Reporting of Manhattan's proposed Muslim community center has also been characterized by blatant misinformation and racism. By now, most should be familiar with the incendiary and hatred-filled attacks of right-wing pundits such as Rush Limbaugh, Newt Gingrich, Sarah Palin, and Sean Hannity. These figures seek to create analogies between the establishment of the community center and Nazism, KKK southern segregationist violence and lynching, and Japanese aggression at Pearl Harbor, among other ominous comparisons. The "objective" press has not fared all that much better. While news outlets like the New York Times have editorially condemned the racist fear mongering driving opposition to the community center, the outlet (among others) has played into conservative hands by actively misreporting the details of the issue at hand. A Lexis Nexis news database search for August finds that the New York Times and Washington Post reported 56 and 53 stories respectively including discussion of the "Ground Zero" "mosque." In comparison, just 22 stories at the Times and 11 at the Post discussed the controversy as revolving around the proposal of a "Muslim community center." In other words, frames that actively misinformed the public were between two to five times more prevalent in the allegedly "liberal" elite press.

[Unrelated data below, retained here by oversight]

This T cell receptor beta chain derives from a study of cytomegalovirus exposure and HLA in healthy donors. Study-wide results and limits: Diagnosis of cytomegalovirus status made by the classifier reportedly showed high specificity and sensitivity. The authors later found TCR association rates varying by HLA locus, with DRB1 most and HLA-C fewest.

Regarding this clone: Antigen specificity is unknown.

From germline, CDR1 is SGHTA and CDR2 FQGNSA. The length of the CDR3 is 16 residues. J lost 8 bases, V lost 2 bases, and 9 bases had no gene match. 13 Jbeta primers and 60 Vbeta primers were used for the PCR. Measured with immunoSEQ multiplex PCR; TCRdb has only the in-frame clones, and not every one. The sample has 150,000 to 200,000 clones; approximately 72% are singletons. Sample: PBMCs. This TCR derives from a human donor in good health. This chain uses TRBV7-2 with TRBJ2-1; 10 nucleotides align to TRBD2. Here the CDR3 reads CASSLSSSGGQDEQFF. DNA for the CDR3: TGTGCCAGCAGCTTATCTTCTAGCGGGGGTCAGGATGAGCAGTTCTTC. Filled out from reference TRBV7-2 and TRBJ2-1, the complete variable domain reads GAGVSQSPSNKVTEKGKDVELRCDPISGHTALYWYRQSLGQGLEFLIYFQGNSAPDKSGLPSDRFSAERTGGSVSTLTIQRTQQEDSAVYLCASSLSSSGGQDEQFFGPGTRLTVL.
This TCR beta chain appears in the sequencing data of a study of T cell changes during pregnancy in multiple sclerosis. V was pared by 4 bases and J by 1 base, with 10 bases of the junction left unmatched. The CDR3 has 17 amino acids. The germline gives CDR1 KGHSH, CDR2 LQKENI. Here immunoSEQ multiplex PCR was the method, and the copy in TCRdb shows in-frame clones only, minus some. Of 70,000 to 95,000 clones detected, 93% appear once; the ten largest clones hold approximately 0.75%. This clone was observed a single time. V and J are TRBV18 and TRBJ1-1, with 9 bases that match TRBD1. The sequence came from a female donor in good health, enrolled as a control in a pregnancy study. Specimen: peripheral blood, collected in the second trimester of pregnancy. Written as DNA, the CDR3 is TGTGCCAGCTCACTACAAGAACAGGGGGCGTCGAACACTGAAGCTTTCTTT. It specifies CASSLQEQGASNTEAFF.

Media-induced misinformation and racism are accompanied by serious consequences when we examine the state of American public opinion. Nearly half of Americans think "Islam encourages violence," while the public is twice as likely to associate the Islamic religion as comprised of "fanatics," as "radical," or as "terrorist" than they are to characterize the religion as including "devout," "peaceful," or "dedicated" followers. 
What are the major causes of this racism? My own statistical analysis of public opinion polling finds that racist views are most likely to be held by specific demographic groups, including: conservatives, Protestants, Republicans, whites, and older Americans. After controlling for these demographic variables, however, three other vital factors also explain racist views: lower levels of education, the lack of acquaintance or friendship with a Muslim, and increased reliance on the mass media for one's information about Islam.